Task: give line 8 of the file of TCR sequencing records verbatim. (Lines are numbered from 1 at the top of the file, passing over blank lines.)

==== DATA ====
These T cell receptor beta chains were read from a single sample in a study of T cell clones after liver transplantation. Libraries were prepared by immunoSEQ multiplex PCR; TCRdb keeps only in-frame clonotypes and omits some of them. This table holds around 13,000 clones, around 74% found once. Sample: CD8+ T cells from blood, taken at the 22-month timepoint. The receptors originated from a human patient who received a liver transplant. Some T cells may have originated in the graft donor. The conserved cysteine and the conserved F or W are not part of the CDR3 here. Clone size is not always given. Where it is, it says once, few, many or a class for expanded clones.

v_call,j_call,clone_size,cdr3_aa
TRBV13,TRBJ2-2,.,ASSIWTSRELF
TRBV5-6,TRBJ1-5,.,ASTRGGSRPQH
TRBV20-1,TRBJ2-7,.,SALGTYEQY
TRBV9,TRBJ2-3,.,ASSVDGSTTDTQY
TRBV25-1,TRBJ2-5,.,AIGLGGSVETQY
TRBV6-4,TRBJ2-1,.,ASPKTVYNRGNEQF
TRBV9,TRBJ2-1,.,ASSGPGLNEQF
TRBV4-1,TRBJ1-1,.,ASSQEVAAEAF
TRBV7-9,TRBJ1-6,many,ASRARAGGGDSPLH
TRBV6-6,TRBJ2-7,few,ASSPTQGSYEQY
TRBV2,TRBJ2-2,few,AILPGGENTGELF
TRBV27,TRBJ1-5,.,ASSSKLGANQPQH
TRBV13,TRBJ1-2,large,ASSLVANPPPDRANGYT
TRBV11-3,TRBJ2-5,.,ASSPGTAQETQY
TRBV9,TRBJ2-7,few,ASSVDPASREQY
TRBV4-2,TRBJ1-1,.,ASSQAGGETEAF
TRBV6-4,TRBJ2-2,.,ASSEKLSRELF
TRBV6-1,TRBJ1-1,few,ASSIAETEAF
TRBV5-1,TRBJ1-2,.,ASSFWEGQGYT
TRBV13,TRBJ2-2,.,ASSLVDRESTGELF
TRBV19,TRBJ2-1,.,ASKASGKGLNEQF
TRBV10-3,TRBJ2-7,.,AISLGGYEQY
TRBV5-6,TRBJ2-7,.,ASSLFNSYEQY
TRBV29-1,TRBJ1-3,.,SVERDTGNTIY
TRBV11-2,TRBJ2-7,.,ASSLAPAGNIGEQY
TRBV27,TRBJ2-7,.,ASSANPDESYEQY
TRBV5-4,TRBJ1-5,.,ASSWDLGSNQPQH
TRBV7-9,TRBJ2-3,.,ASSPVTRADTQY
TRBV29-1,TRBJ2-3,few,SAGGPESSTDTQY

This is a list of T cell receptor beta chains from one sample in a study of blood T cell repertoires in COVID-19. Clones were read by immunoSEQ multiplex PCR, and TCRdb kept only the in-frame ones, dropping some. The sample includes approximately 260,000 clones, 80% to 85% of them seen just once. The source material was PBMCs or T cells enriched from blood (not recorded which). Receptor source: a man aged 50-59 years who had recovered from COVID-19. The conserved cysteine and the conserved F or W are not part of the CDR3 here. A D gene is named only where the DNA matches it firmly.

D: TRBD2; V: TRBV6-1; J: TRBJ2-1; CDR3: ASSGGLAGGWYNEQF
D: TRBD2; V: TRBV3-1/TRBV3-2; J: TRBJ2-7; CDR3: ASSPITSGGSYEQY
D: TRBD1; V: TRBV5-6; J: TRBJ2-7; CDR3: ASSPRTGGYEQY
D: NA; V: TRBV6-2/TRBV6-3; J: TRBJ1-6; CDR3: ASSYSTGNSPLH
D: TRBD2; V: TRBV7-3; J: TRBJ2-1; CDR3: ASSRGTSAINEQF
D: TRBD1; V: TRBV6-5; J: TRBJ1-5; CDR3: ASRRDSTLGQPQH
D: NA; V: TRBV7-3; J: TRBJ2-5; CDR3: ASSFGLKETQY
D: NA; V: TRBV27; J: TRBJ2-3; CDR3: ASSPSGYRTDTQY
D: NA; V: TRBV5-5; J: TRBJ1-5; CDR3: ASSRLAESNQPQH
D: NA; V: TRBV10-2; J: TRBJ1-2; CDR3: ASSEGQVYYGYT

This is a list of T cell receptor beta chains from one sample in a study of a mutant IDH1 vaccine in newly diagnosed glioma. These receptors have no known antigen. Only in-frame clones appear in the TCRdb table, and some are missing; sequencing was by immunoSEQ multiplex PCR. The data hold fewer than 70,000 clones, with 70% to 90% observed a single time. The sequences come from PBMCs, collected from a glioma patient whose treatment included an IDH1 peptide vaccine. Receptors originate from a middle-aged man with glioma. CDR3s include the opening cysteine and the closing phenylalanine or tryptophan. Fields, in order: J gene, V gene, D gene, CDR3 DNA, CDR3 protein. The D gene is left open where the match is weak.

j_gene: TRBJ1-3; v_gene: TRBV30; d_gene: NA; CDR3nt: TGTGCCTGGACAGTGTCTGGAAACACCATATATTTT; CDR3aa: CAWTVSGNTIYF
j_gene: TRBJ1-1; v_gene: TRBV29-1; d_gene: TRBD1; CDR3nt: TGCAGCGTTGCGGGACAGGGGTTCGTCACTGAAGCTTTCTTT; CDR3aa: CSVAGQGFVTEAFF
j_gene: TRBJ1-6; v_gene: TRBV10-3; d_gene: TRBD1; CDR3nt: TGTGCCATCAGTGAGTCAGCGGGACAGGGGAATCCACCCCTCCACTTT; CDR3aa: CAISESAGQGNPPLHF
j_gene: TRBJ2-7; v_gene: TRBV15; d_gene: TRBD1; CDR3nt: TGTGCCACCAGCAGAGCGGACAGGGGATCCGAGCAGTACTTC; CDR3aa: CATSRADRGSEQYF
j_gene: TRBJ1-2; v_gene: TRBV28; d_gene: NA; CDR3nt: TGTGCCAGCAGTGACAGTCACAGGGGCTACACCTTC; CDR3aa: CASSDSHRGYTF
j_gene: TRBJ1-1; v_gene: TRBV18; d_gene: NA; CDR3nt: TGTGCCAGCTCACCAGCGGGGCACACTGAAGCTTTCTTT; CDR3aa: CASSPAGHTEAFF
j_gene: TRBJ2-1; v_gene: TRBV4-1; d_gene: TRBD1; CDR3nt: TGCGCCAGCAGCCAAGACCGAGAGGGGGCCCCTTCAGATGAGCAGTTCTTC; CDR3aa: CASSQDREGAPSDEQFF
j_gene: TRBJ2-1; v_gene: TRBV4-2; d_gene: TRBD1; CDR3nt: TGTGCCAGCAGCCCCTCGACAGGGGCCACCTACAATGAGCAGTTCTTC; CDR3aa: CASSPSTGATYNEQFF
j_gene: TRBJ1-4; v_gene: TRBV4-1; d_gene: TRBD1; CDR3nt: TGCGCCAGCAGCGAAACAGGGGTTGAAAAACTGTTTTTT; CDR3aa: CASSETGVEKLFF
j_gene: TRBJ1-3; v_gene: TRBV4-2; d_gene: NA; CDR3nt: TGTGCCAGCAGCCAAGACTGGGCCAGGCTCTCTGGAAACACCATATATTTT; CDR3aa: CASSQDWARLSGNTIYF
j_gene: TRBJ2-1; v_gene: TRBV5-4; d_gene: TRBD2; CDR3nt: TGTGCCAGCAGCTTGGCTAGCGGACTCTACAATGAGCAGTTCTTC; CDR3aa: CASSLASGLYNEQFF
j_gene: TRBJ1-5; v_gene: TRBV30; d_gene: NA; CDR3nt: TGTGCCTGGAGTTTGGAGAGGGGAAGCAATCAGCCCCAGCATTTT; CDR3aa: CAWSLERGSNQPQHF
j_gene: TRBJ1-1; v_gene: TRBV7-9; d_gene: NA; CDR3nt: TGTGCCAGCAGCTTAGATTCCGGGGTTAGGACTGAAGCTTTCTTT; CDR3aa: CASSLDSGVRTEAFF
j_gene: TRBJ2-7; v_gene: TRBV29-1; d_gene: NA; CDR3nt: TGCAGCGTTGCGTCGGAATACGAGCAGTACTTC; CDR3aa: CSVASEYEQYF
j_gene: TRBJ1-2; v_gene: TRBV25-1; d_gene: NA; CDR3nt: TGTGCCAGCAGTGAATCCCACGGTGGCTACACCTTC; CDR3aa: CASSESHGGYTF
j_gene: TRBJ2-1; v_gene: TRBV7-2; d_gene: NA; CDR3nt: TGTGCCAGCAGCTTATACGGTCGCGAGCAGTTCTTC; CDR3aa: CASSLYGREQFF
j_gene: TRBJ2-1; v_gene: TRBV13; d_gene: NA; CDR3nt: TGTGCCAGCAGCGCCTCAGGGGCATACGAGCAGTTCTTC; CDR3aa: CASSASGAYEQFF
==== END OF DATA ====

TRBV6-4,TRBJ2-1,.,ASPKTVYNRGNEQF